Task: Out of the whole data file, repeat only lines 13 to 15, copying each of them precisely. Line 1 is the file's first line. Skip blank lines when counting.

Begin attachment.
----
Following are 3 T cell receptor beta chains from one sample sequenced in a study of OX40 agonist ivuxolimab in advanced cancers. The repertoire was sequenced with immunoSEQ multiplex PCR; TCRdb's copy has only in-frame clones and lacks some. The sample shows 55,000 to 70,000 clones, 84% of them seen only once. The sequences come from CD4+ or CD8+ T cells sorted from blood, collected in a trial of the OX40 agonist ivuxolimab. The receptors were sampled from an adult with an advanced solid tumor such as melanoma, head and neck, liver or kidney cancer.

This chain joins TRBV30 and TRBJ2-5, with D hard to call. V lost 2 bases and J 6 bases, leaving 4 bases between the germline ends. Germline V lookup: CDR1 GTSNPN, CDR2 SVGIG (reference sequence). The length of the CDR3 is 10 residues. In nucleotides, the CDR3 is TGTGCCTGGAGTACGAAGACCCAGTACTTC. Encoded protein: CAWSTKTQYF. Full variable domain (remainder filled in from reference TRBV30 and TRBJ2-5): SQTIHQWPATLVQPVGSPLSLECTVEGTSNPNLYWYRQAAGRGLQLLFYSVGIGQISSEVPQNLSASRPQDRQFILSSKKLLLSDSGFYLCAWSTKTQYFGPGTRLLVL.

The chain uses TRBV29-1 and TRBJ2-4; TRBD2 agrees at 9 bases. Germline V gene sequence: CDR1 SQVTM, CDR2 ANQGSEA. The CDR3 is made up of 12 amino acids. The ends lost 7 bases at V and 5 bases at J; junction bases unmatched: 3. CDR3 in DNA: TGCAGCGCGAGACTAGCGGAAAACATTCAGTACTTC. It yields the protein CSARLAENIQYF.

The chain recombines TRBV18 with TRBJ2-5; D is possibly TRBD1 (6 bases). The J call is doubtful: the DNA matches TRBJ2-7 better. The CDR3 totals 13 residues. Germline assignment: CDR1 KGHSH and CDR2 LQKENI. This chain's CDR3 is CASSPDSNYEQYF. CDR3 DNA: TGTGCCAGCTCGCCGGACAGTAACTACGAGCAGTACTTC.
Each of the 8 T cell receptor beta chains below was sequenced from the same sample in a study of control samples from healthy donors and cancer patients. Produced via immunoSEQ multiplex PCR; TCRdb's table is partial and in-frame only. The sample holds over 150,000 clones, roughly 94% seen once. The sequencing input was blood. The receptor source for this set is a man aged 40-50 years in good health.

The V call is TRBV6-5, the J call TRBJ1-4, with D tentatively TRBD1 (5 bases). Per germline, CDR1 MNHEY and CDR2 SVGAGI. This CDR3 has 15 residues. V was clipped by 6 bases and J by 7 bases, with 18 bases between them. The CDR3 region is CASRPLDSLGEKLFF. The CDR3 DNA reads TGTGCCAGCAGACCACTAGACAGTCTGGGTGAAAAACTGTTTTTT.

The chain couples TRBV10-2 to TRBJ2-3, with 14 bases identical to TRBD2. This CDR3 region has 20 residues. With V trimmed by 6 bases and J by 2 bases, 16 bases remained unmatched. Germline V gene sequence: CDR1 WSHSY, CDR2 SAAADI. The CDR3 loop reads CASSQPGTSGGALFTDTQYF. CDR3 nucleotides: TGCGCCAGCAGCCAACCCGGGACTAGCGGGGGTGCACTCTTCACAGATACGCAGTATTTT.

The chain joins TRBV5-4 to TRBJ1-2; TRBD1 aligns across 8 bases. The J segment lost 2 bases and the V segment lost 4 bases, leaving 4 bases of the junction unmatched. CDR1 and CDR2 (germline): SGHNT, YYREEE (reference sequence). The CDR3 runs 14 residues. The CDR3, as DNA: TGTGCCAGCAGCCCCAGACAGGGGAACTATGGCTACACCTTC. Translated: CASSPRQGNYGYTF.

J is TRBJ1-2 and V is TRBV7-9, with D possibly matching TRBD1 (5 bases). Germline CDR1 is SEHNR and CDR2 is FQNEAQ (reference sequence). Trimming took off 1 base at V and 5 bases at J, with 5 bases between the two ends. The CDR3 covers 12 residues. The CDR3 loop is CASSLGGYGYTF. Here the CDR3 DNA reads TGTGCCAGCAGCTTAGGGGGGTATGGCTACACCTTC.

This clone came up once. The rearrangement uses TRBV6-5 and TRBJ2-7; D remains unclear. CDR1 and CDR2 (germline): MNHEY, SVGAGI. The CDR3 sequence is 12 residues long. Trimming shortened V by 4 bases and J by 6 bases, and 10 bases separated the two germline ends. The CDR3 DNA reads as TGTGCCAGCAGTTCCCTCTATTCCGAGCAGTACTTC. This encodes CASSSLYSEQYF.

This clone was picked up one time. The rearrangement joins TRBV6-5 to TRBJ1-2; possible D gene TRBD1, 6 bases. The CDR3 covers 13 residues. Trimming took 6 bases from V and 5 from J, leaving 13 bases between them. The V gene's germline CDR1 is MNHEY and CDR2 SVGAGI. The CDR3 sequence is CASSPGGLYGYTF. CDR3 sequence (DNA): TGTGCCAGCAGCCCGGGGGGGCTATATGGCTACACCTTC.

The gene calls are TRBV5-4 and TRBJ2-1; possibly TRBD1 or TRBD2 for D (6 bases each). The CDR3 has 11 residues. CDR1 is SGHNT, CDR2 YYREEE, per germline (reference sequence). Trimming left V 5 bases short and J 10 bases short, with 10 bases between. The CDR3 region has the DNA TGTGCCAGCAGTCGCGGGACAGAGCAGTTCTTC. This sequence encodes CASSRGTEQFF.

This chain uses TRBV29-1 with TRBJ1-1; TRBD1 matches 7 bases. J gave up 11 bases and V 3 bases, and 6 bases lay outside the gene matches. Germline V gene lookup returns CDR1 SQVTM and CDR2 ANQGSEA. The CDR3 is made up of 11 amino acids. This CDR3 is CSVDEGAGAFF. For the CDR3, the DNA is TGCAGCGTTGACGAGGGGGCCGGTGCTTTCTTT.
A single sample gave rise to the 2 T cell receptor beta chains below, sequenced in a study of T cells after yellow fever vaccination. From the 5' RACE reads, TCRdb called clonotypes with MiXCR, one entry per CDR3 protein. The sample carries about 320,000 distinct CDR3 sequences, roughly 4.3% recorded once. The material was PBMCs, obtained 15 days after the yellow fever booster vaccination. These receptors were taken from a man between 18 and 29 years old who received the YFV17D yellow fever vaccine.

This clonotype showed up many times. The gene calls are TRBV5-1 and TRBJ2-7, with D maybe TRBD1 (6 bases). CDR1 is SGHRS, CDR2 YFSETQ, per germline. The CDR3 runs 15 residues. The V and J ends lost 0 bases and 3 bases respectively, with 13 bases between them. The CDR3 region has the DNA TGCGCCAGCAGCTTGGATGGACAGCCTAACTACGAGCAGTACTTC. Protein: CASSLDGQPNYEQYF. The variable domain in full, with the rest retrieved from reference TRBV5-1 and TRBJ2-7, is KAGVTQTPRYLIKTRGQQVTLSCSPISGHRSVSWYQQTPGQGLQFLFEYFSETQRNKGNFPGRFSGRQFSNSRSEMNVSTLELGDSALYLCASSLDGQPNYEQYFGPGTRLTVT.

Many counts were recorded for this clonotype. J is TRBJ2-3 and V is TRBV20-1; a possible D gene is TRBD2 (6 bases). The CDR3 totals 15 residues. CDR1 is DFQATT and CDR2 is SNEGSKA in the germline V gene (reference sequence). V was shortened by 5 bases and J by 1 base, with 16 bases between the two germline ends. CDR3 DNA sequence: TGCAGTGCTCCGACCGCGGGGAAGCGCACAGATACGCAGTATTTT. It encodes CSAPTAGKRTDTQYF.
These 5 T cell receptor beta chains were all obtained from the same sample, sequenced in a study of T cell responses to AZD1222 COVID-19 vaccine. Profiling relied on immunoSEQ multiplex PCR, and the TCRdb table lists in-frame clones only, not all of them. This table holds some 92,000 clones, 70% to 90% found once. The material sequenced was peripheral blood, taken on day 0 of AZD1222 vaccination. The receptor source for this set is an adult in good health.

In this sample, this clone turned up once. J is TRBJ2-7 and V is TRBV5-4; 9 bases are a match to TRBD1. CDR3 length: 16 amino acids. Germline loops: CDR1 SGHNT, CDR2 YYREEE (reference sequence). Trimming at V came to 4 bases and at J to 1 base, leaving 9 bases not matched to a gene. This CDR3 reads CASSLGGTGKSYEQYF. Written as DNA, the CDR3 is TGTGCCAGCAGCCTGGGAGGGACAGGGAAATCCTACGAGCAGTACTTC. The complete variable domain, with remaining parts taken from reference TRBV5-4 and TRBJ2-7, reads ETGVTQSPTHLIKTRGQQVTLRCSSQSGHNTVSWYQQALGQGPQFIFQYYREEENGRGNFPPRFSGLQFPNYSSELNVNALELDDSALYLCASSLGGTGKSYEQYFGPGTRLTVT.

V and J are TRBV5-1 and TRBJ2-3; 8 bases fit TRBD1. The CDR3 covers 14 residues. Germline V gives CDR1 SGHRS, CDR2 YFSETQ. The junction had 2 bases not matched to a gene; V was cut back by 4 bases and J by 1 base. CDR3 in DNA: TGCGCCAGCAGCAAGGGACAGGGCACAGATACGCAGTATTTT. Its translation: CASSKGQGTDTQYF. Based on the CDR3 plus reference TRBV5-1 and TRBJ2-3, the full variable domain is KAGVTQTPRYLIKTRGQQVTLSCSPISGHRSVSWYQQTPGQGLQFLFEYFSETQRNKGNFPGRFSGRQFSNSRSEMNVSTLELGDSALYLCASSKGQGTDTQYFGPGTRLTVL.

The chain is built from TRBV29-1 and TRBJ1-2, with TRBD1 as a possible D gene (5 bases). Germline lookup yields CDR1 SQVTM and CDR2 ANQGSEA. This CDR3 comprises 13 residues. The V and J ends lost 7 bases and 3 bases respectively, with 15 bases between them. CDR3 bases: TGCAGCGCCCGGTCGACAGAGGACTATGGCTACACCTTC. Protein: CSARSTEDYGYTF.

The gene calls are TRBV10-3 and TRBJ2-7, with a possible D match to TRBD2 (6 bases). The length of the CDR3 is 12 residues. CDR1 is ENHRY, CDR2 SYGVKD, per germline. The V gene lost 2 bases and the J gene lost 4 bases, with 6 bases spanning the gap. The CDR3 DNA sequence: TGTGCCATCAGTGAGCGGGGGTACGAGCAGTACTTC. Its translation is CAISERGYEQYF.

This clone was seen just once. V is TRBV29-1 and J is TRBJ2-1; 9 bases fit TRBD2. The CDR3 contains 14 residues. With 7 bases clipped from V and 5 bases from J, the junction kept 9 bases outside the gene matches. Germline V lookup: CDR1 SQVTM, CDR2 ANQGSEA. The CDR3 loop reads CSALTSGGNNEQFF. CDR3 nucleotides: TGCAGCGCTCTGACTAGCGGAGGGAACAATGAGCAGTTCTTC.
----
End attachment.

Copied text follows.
This chain uses TRBV29-1 with TRBJ1-1; TRBD1 matches 7 bases. J gave up 11 bases and V 3 bases, and 6 bases lay outside the gene matches. Germline V gene lookup returns CDR1 SQVTM and CDR2 ANQGSEA. The CDR3 is made up of 11 amino acids. This CDR3 is CSVDEGAGAFF. For the CDR3, the DNA is TGCAGCGTTGACGAGGGGGCCGGTGCTTTCTTT.
A single sample gave rise to the 2 T cell receptor beta chains below, sequenced in a study of T cells after yellow fever vaccination. From the 5' RACE reads, TCRdb called clonotypes with MiXCR, one entry per CDR3 protein. The sample carries about 320,000 distinct CDR3 sequences, roughly 4.3% recorded once. The material was PBMCs, obtained 15 days after the yellow fever booster vaccination. These receptors were taken from a man between 18 and 29 years old who received the YFV17D yellow fever vaccine.

This clonotype showed up many times. The gene calls are TRBV5-1 and TRBJ2-7, with D maybe TRBD1 (6 bases). CDR1 is SGHRS, CDR2 YFSETQ, per germline. The CDR3 runs 15 residues. The V and J ends lost 0 bases and 3 bases respectively, with 13 bases between them. The CDR3 region has the DNA TGCGCCAGCAGCTTGGATGGACAGCCTAACTACGAGCAGTACTTC. Protein: CASSLDGQPNYEQYF. The variable domain in full, with the rest retrieved from reference TRBV5-1 and TRBJ2-7, is KAGVTQTPRYLIKTRGQQVTLSCSPISGHRSVSWYQQTPGQGLQFLFEYFSETQRNKGNFPGRFSGRQFSNSRSEMNVSTLELGDSALYLCASSLDGQPNYEQYFGPGTRLTVT.